Only, she must pretend to be alive, pretend to have hope, spirit, feeling, for the sake of her daughter, so that her daughter wouldn't give up. She must be strong for her daughter, comfort her, get her home to bed, carry her there if need be.
         Janet looked down at Kif Kif for the first time, and was shocked to see that the child's face was radiant.
         'Oh, Mummyl' marvelled the little girl. 'Wasn't it amazing?'
         Amazing?' echoed Janet incredulously. 'Amazing?'
         Anger started up deep inside her like convulsions, getting more violent as she let go her hold on it, until she was shaking with fury.
         ‘Amazing?' she yelled at last, and began to hit Kif Kif, flailing at her with the flats of her hands. The child fought back, and in a few moments they were in a real tussle, pulling each other's clothes and hair until a warning shout from Kif Kif ended it. Janet found herself being pulled along the street by the wrist.
         'Come on!’ shouted the panting child crossly. 'Stupid'.'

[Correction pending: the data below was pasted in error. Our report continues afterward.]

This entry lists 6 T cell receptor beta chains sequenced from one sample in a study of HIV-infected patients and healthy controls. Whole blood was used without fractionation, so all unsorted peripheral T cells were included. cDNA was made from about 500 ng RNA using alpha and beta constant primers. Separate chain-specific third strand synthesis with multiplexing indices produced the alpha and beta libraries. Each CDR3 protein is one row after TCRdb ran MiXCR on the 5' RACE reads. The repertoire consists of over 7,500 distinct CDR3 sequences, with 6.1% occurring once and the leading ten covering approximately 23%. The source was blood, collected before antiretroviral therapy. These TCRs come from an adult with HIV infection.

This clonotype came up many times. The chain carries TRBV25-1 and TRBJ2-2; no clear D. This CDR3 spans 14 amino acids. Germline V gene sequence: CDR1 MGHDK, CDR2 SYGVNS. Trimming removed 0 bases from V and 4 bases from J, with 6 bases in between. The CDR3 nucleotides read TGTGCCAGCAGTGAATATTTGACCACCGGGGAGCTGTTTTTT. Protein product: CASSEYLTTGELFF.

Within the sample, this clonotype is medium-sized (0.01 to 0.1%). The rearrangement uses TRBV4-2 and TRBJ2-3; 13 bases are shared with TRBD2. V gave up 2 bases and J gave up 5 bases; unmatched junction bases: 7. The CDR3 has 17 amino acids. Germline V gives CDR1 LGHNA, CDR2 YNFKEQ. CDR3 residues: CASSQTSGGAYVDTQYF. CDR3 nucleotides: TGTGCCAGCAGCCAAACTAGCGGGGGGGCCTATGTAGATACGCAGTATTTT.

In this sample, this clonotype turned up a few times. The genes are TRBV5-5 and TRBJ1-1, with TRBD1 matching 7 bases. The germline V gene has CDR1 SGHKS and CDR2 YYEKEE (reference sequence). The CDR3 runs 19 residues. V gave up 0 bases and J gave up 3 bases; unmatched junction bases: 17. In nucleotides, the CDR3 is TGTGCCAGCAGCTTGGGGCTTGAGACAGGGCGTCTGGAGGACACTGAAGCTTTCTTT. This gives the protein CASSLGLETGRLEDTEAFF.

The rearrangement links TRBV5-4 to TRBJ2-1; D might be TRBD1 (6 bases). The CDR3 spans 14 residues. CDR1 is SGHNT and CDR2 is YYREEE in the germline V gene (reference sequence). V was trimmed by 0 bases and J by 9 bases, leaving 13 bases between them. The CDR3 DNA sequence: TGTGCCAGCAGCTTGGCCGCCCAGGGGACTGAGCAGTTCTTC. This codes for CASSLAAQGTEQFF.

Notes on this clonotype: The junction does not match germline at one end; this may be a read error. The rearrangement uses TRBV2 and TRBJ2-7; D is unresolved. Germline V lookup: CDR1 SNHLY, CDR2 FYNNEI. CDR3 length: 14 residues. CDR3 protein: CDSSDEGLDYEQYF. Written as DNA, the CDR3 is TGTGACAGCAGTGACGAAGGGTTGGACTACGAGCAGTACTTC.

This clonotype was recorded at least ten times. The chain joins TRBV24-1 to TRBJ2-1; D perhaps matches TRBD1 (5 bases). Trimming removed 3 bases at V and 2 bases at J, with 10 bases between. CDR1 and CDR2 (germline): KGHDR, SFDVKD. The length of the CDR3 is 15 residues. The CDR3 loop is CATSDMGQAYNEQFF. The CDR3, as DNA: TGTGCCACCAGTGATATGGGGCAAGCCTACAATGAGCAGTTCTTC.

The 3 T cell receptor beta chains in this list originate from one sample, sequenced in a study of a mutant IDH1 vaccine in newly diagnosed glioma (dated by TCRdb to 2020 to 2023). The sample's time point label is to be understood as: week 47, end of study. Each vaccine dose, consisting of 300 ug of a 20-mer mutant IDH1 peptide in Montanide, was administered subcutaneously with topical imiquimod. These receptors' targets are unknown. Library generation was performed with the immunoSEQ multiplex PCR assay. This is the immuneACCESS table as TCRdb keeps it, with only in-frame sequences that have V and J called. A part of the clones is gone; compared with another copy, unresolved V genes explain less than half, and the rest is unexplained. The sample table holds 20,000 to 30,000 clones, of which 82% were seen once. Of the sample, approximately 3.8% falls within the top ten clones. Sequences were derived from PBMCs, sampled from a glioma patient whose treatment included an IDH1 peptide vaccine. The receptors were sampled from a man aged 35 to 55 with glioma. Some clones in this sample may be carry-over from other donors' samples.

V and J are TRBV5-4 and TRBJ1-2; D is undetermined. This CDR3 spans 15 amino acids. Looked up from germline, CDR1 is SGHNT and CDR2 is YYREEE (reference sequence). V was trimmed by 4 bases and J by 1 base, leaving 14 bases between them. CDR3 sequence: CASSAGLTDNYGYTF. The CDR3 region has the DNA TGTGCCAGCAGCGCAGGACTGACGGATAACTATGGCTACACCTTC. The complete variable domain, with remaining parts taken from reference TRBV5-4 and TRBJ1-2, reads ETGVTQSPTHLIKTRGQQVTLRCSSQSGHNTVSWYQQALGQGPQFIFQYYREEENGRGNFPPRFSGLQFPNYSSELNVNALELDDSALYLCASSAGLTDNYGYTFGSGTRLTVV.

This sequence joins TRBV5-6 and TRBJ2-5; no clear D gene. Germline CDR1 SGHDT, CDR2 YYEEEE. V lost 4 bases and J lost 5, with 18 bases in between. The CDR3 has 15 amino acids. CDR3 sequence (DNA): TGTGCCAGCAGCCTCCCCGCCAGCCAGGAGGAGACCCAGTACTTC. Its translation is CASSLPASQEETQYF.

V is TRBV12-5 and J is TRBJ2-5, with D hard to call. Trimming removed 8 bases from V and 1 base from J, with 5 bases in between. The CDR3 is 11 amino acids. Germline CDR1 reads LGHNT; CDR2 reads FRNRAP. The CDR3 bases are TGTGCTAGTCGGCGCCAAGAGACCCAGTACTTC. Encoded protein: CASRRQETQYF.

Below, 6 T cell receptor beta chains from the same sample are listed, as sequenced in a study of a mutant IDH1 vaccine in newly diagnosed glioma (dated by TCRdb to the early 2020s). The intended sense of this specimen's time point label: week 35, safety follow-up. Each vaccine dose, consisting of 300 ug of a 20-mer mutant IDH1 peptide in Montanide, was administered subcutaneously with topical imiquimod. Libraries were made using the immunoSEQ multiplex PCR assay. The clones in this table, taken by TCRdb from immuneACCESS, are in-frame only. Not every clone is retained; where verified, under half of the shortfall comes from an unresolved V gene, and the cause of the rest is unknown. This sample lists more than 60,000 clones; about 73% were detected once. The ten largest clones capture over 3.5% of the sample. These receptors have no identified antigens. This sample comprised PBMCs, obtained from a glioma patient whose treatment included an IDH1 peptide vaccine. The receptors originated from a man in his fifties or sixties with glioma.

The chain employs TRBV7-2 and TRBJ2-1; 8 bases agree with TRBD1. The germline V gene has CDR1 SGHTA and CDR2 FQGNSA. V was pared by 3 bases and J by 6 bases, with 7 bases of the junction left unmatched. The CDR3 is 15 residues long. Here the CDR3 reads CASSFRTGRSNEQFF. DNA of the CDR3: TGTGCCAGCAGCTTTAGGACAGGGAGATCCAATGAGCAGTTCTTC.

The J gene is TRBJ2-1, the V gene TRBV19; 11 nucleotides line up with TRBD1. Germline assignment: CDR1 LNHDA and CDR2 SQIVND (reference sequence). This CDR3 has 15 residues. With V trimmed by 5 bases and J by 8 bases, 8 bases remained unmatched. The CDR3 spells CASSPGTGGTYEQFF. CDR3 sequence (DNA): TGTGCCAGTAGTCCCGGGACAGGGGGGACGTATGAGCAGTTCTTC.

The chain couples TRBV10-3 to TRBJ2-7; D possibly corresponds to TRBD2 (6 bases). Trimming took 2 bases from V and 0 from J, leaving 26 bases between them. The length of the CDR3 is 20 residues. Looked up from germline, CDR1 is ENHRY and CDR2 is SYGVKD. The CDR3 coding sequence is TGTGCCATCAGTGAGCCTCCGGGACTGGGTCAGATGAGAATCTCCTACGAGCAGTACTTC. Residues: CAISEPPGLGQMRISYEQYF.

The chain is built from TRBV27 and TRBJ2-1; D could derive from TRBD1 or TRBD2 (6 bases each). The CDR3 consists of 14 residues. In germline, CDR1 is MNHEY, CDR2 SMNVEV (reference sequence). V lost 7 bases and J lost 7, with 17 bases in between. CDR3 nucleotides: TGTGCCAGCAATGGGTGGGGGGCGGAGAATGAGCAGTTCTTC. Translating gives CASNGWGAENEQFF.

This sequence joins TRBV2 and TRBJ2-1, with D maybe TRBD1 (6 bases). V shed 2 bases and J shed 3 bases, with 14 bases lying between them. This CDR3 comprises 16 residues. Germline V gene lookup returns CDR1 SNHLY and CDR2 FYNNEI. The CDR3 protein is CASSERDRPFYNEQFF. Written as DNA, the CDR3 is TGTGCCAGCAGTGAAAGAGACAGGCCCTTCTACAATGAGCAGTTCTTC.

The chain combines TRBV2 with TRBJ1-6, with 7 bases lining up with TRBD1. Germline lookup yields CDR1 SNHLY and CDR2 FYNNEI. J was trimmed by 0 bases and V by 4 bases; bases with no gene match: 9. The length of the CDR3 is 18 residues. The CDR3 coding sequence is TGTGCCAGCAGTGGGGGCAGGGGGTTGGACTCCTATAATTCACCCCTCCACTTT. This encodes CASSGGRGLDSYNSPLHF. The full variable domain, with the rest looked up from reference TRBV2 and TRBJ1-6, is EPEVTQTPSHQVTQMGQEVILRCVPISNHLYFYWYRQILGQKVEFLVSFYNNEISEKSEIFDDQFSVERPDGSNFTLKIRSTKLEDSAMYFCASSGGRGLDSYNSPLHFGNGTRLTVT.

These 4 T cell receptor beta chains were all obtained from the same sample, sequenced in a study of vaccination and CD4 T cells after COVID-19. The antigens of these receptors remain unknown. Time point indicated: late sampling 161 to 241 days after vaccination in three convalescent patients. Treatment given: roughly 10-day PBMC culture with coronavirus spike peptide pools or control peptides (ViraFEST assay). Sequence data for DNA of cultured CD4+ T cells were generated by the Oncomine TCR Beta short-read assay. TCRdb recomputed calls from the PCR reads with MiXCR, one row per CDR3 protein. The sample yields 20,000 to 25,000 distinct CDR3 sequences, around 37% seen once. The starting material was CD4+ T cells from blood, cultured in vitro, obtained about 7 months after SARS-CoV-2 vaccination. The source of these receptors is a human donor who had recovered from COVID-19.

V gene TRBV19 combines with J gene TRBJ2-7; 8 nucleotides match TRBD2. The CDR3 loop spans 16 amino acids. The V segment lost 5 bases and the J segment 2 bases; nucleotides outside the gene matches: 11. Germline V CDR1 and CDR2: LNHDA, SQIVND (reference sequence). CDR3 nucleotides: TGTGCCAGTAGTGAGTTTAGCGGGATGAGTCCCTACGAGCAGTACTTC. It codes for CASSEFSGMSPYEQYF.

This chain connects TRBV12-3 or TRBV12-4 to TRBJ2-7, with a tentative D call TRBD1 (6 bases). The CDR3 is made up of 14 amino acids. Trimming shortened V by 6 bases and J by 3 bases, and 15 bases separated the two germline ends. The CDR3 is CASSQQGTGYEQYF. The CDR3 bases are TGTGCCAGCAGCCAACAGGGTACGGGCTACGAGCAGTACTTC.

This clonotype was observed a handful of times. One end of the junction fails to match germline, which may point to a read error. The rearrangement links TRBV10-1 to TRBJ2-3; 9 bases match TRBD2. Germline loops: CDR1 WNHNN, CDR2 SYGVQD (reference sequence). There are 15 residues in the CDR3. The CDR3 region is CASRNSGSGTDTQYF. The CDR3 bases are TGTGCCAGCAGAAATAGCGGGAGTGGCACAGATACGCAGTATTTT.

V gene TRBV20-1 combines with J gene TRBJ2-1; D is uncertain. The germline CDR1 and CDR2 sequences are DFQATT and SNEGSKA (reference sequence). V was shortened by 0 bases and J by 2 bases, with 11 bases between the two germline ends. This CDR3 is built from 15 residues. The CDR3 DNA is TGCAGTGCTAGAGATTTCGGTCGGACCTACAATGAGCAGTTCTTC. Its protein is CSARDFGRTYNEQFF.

Janet stumbled along, stumbling parfly because she was too tall to be led properly by a six-year-old. She glanced over her shoulder to see what the child had already spotted: a school of moray eel gathering twenty yards away, attracted by the commotion of the fight and the smell of human flesh.
         Janet gained her stride, scooped up her unprotesting daughter in her arms and ran and ran.
         In bed that night, safe behind the flywire, Janet tried to explain why she had been so angry.
         'I thought you were terrified of sharks and big fish like that,' she said lamely, hugging the slightly alien child tight to her side. 'You have nightmares every night . . .'
         Kif Kif pawed sleepily at an itchy cheek and nose.
         'I have nightmares about other stuff,' she said.

1998 Michel Faber                                           
spanish translation | catalan translation

"Fish" appears in Some Rain Must Fall, published by Canongate Books,Oct. 1998See the BR review. Book ordering: Internet Bookshop

This electronic version of "Fish" is published by The Barcelona Review by arrangement with Canongate Books and the author. This story may not be archived or distributed further without the author's express permission. Please see our conditions of use.

Michael FaberMichel Faber was born in Holland and grew up in Australia. Since 1993 he has lived on a farm in the Scottish Highlands where he writes short stories, which have surfaced in several reviews. ‘Fish’ won the 1996 Macallan/'Scotland on Sunday’ Award and ‘Some Rain Must Fall’ was a winner of the 1997 Ian St James Awards. He is currently writing a novel.